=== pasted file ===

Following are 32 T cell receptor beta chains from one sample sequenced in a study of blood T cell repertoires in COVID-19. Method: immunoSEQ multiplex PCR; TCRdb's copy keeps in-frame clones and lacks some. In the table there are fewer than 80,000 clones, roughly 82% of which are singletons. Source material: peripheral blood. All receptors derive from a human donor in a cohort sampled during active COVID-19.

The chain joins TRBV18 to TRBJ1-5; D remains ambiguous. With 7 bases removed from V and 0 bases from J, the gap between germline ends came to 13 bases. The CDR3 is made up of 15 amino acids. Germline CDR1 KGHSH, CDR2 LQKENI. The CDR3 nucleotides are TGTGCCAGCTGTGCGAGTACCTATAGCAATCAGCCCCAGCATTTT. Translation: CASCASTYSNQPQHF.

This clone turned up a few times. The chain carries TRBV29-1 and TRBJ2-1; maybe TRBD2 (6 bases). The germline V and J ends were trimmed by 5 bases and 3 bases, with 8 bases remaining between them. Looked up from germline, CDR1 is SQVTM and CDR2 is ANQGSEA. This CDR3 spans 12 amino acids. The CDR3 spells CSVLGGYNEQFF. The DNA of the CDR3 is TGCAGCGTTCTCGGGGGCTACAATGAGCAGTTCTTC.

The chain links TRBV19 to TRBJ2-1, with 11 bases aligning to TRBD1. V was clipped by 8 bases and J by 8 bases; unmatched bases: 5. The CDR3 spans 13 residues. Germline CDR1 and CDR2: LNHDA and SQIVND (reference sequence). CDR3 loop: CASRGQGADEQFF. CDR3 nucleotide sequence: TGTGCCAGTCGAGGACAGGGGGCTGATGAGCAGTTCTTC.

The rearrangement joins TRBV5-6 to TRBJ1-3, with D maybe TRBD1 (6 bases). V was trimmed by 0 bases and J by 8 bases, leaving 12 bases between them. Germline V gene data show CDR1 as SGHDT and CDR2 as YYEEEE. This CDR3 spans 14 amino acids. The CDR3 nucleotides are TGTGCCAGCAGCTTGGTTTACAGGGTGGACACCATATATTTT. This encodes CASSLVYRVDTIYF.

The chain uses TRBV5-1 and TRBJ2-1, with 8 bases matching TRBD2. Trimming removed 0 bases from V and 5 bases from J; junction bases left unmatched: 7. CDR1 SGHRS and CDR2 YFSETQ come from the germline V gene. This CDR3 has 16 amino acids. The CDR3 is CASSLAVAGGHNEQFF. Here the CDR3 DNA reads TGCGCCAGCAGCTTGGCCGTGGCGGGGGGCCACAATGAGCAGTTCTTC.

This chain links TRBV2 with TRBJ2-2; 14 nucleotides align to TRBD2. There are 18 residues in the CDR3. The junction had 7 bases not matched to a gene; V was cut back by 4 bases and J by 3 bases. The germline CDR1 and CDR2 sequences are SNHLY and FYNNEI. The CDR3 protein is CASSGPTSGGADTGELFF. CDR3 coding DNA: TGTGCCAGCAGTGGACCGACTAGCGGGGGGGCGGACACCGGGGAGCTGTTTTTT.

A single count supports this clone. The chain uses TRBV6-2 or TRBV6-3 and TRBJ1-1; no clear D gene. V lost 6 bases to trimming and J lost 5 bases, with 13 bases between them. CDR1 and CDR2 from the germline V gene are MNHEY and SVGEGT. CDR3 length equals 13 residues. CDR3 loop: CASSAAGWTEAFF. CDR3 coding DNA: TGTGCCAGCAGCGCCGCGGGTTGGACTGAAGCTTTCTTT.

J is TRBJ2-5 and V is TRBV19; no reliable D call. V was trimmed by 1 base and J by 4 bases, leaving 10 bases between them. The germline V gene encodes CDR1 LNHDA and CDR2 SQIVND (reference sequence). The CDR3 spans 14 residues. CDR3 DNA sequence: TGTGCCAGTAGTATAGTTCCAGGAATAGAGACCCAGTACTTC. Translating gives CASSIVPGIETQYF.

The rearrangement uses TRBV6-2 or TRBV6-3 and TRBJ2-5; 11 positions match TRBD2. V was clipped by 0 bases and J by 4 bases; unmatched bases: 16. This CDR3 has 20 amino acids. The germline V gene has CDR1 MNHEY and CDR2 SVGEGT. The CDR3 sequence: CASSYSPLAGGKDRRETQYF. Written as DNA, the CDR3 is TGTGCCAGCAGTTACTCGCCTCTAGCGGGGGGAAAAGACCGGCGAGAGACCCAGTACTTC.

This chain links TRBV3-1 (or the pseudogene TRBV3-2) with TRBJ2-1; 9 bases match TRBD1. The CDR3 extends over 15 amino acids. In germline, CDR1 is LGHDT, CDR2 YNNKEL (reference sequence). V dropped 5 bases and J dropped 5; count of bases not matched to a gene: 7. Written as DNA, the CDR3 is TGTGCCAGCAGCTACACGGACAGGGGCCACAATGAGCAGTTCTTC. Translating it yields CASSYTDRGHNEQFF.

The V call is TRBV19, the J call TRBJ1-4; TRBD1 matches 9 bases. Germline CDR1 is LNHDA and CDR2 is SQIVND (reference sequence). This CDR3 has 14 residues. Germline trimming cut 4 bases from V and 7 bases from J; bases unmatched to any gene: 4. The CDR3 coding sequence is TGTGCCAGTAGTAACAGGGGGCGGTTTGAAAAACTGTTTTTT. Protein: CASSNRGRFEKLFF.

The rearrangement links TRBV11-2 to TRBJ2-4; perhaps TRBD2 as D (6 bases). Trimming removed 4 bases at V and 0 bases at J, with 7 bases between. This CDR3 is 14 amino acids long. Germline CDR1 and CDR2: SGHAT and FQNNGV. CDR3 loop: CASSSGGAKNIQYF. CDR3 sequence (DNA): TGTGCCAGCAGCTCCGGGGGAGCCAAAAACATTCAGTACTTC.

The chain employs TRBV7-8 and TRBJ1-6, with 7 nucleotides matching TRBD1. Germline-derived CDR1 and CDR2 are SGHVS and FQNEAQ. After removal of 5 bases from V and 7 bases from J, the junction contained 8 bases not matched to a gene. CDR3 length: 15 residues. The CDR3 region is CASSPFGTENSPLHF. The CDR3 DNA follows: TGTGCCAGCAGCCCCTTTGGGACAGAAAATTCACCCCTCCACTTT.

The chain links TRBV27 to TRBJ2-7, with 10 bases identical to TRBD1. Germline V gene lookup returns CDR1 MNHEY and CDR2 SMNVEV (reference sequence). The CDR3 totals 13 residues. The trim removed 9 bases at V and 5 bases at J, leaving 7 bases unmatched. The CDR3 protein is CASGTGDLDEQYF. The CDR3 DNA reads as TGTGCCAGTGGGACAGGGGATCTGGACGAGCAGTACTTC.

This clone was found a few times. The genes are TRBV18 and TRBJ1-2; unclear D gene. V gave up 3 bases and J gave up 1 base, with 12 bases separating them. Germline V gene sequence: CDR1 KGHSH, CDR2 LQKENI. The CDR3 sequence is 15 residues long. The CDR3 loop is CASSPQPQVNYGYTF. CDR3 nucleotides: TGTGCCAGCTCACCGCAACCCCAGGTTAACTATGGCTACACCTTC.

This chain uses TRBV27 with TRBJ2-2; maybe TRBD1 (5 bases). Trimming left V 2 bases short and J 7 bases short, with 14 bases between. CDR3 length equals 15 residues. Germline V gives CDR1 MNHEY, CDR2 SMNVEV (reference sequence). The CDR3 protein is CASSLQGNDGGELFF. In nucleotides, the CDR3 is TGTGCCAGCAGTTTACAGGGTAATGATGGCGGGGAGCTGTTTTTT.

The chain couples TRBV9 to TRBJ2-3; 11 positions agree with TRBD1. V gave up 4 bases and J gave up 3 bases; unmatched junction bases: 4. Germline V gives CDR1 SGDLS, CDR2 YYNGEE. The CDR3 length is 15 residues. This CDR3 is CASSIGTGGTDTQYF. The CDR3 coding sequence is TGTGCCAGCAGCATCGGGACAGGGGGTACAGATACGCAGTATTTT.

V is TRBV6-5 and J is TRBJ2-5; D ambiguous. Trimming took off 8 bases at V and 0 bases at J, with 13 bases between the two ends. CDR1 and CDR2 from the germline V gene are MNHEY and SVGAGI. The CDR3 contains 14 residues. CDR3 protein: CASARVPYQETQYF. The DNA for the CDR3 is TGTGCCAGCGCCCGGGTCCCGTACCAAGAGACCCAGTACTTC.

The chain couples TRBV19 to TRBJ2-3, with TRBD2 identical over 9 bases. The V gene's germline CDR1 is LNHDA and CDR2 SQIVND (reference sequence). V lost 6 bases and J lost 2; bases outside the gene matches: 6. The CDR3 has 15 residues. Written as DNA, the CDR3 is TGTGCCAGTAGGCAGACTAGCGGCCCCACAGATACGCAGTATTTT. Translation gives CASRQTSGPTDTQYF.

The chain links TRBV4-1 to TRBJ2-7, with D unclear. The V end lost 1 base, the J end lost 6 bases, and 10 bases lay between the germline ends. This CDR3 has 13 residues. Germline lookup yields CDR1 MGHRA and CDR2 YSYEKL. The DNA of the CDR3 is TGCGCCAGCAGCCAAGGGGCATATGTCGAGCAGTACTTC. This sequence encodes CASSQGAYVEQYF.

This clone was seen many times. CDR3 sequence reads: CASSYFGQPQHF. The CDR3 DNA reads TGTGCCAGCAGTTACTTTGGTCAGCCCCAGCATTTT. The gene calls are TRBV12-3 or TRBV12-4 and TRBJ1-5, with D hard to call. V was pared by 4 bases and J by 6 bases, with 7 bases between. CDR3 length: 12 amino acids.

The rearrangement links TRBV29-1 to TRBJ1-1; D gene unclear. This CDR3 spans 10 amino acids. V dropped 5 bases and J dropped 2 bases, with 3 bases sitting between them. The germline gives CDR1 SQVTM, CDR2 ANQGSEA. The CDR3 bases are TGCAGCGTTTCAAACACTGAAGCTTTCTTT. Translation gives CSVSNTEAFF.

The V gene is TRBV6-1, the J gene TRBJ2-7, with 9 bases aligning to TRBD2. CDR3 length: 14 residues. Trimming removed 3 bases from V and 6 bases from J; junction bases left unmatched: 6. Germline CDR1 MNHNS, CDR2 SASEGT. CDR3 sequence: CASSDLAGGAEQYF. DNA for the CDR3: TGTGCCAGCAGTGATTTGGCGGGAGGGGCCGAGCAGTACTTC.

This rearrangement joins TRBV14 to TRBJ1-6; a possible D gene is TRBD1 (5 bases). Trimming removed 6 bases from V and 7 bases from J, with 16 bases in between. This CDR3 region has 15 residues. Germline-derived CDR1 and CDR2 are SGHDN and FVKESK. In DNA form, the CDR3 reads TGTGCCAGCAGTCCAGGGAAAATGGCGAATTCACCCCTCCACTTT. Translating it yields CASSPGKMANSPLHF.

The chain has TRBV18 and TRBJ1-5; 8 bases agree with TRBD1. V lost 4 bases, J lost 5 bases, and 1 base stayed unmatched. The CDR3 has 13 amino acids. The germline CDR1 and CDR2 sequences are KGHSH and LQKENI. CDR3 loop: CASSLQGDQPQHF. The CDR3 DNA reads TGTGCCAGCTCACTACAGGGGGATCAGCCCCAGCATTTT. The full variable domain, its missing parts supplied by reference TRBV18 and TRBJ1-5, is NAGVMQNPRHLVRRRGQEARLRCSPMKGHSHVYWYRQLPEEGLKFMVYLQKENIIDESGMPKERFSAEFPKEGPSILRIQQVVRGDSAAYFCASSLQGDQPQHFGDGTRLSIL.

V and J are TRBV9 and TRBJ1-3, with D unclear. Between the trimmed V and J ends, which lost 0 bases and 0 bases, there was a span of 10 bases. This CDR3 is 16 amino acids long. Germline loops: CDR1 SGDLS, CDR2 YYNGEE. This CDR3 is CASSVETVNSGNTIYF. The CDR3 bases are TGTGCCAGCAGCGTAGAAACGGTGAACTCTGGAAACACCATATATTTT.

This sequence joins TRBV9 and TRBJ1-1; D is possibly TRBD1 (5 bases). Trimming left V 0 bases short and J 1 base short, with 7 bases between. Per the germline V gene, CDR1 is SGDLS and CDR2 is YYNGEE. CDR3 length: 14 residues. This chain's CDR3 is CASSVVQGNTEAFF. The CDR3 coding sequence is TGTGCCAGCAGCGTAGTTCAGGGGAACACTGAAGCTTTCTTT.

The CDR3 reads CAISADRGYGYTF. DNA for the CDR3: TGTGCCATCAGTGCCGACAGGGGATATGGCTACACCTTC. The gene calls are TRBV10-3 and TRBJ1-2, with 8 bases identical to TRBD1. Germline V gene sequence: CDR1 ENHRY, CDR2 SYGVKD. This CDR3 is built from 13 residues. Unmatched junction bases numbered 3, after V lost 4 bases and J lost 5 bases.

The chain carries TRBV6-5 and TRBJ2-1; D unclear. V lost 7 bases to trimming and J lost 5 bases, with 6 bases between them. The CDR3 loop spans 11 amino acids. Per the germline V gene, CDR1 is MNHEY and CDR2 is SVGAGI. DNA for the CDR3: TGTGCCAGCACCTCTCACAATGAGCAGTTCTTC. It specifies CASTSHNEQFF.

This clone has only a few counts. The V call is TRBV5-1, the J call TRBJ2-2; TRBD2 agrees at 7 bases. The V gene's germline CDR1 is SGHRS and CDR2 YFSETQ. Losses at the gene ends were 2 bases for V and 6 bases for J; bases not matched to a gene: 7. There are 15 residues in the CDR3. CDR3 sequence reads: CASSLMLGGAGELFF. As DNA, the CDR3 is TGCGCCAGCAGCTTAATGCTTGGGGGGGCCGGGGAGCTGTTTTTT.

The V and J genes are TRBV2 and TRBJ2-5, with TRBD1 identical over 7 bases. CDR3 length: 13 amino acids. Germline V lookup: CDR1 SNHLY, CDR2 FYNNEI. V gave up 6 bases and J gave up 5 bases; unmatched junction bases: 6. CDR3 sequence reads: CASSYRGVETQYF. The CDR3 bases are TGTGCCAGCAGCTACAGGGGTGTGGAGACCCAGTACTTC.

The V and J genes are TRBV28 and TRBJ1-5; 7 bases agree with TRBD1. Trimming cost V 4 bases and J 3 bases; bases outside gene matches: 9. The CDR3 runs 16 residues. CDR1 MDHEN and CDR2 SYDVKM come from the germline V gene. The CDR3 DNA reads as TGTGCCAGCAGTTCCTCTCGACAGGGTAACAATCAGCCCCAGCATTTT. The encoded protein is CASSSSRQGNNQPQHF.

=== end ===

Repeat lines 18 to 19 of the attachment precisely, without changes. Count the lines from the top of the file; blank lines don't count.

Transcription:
The chain couples TRBV9 to TRBJ2-3; 11 positions agree with TRBD1. V gave up 4 bases and J gave up 3 bases; unmatched junction bases: 4. Germline V gives CDR1 SGDLS, CDR2 YYNGEE. The CDR3 length is 15 residues. This CDR3 is CASSIGTGGTDTQYF. The CDR3 coding sequence is TGTGCCAGCAGCATCGGGACAGGGGGTACAGATACGCAGTATTTT.

V is TRBV6-5 and J is TRBJ2-5; D ambiguous. Trimming took off 8 bases at V and 0 bases at J, with 13 bases between the two ends. CDR1 and CDR2 from the germline V gene are MNHEY and SVGAGI. The CDR3 contains 14 residues. CDR3 protein: CASARVPYQETQYF. The DNA for the CDR3 is TGTGCCAGCGCCCGGGTCCCGTACCAAGAGACCCAGTACTTC.